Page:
How to stop bullying

You may have noticed your child is showing some of the signs of being bullied, or you might discover they have been bullied in some other way.

The big question is how to stop bullying? The first recommended step is to try to get your child to open up about what’s happening in their life by showing them that you understand, and won’t judge them. 


Encourage your child to tell you the whole story. Listen calmly and without interrupting, and reassure them that they’ve done the right thing by speaking up. Your child may need to tell the story more than once. 


Have a conversation about what happened. Try not to let your very understandable emotions (anger, distress…) show. Your feelings can intensify the child’s or make it worse for them and might even deter your child from talking to you another time.

Remind your child that bullying is never OK, and that whatever they are feeling – e.g. hurt, scared, sad, angry – is understandable and normal.

Ask your child what they would like to happen. Often all they want to know is how to stop the bullying. Children may feel that if the perpetrator is punished, it will be worse for them in the long run. 

Find out what is happening

Note what, when and where the bullying occurred, who was involved, how often and if anybody else witnessed it. Don’t offer to confront the young person or their parents yourself. This might make things worse for your child. 

Contact your child’s school

Bullying arises from social situations – family, school, clubs, and work – and if possible, cases of bullying are best dealt with where they occur. In children’s lives, school is the most common location for bullying. It’s therefore important you alert the school to the situation, as they may not be aware of it. 

Don’t assume the school will know about the situation, because your child may not have told them. The majority of children and teenagers do not disclose to teachers or parents. Schools are keen to prevent and stop bullying behaviour.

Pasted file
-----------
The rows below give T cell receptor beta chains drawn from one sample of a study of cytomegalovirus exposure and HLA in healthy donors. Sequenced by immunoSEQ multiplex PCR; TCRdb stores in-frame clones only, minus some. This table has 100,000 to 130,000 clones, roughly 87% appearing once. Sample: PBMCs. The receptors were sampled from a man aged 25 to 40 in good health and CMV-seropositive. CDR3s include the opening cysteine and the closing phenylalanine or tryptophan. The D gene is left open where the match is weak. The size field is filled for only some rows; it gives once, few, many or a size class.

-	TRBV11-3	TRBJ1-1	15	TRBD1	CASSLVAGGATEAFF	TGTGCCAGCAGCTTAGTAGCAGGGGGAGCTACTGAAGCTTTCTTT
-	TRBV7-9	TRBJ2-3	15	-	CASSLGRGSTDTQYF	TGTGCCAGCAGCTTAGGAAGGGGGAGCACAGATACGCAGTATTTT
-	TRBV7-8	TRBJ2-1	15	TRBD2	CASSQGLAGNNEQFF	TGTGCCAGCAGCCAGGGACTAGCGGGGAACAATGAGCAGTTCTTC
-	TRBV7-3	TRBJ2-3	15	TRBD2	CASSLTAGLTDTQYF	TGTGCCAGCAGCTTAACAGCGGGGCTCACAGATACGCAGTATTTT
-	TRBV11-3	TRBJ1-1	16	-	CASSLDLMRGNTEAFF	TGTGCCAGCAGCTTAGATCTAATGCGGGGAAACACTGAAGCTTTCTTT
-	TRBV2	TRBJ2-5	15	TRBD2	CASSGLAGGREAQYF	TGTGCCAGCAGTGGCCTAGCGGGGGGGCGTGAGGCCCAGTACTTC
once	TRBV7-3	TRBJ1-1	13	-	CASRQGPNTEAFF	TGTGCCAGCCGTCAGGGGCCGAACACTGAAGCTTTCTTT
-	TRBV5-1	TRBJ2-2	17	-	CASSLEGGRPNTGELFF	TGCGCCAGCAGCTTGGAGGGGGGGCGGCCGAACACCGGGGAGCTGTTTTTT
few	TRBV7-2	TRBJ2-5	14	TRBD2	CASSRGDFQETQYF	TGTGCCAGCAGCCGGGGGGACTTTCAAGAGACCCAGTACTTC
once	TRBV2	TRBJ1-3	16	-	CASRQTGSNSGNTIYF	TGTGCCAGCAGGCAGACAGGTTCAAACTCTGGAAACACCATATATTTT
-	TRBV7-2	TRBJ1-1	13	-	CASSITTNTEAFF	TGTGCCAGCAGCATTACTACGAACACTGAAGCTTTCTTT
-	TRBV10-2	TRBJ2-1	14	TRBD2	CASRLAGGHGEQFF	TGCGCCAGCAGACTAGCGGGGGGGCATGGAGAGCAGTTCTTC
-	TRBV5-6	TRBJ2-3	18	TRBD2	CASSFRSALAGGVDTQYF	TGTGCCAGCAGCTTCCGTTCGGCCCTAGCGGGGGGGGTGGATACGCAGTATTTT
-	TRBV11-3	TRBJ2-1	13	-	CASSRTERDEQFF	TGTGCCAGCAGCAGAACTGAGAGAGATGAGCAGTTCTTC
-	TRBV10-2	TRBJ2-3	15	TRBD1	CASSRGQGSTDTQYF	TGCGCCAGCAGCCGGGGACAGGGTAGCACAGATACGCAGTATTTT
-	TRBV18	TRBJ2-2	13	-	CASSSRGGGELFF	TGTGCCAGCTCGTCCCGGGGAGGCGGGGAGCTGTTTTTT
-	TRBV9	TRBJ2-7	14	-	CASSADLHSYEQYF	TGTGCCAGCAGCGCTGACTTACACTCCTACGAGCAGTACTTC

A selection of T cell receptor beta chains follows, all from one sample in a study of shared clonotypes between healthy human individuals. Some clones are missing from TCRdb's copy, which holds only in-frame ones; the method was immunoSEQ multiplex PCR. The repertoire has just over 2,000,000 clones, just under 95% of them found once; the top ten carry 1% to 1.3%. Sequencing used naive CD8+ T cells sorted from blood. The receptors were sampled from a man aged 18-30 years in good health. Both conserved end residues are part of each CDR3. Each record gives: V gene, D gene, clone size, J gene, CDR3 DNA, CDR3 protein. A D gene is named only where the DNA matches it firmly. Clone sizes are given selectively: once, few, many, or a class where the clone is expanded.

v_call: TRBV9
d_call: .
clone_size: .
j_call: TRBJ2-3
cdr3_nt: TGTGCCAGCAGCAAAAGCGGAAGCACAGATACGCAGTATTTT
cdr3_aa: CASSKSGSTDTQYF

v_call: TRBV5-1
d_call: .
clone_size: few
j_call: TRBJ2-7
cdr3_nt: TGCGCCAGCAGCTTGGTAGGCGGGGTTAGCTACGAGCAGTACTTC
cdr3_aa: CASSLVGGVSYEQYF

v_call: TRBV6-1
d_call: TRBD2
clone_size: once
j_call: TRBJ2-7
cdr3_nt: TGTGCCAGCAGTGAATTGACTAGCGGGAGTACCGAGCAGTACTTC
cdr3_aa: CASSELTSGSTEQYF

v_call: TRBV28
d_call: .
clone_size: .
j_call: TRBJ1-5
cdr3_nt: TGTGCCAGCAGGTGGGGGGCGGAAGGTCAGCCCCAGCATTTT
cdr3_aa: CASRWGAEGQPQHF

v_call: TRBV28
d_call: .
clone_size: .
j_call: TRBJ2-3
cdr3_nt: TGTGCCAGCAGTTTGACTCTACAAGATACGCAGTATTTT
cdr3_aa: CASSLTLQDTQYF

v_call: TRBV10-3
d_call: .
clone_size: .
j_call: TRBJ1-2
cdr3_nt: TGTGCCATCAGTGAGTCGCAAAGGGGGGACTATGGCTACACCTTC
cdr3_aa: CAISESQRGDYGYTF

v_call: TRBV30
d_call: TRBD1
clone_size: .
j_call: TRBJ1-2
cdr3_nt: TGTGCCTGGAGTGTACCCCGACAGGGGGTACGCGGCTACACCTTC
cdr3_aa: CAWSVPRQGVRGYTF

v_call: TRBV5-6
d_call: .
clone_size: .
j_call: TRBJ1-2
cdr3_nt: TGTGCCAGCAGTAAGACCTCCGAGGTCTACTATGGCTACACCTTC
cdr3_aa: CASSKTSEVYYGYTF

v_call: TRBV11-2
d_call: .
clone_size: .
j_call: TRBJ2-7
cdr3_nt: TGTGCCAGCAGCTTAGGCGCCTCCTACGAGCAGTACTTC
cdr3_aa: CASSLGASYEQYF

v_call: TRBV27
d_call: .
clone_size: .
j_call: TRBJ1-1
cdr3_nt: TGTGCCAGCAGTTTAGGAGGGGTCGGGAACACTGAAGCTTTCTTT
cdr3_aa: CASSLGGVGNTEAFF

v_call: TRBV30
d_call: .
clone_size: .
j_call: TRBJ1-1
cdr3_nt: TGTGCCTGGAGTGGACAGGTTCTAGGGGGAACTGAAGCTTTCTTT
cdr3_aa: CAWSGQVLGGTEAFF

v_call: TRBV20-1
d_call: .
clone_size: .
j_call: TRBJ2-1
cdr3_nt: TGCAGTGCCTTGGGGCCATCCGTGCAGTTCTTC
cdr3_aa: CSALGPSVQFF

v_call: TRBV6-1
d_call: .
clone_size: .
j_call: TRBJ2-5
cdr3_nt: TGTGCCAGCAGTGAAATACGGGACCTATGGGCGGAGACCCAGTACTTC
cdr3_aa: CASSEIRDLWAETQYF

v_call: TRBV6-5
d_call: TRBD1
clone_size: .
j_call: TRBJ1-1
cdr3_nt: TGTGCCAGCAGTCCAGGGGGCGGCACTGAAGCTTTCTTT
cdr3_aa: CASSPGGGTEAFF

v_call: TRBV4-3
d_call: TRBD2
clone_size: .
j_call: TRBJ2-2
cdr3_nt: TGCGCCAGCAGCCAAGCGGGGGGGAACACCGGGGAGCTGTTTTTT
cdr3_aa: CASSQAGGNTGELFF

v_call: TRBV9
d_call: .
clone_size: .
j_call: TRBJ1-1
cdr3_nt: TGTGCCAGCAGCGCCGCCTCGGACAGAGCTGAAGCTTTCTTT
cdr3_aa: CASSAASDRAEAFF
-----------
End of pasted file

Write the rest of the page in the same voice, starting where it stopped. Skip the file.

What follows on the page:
Here are some tips to guide your discussions with the school:

  •  Make an appointment to speak to your child’s teacher or coordinator.
  • Check your school’s bullying/online bullying policy. This may be contained within the behaviour or wellbeing policy. It might be available on the school’s website or printed in the school diary. Note what the policy promises to do to keep children safe from harm and respond to the situation.
  • Take along your notes about the situation or screen-shots, texts etc. It’s often difficult to remember specific details.
  • Find out if the school is aware of the bullying.
  • Ask what is being done to ensure your child’s safety.
  • Ask for a follow -up appointment to ensure the situation is being addressed. The school may ask you to attend a restorative conference. If so, they will explain to you what is involved.
  • If your child asks to stay home from school, explain it won’t help – and may make things worse.

Give Sensible Advice

Encourage your child not to get angry or aggressive in response to bullying, as this may make things worse. Help them explore other possibilities, including using neutral or (if appropriate) joking language (read about this technique called ‘fogging’), acting bored or unimpressed, and identifying safe places, friendly groups of kids or caring staff members they can turn to.

Other useful advice includes: 

  • Tell them that the behaviour was intentional and it won’t just go away
  • Explain it’s safer to avoid people, places or situations that could expose them to further bullying
  • If your child asks to stay home from school, explain that it won’t help – and may make things worse
  • If possible, help to make opportunities for them to join other groups of young people – e.g. clubs at school or other groups outside of school time.

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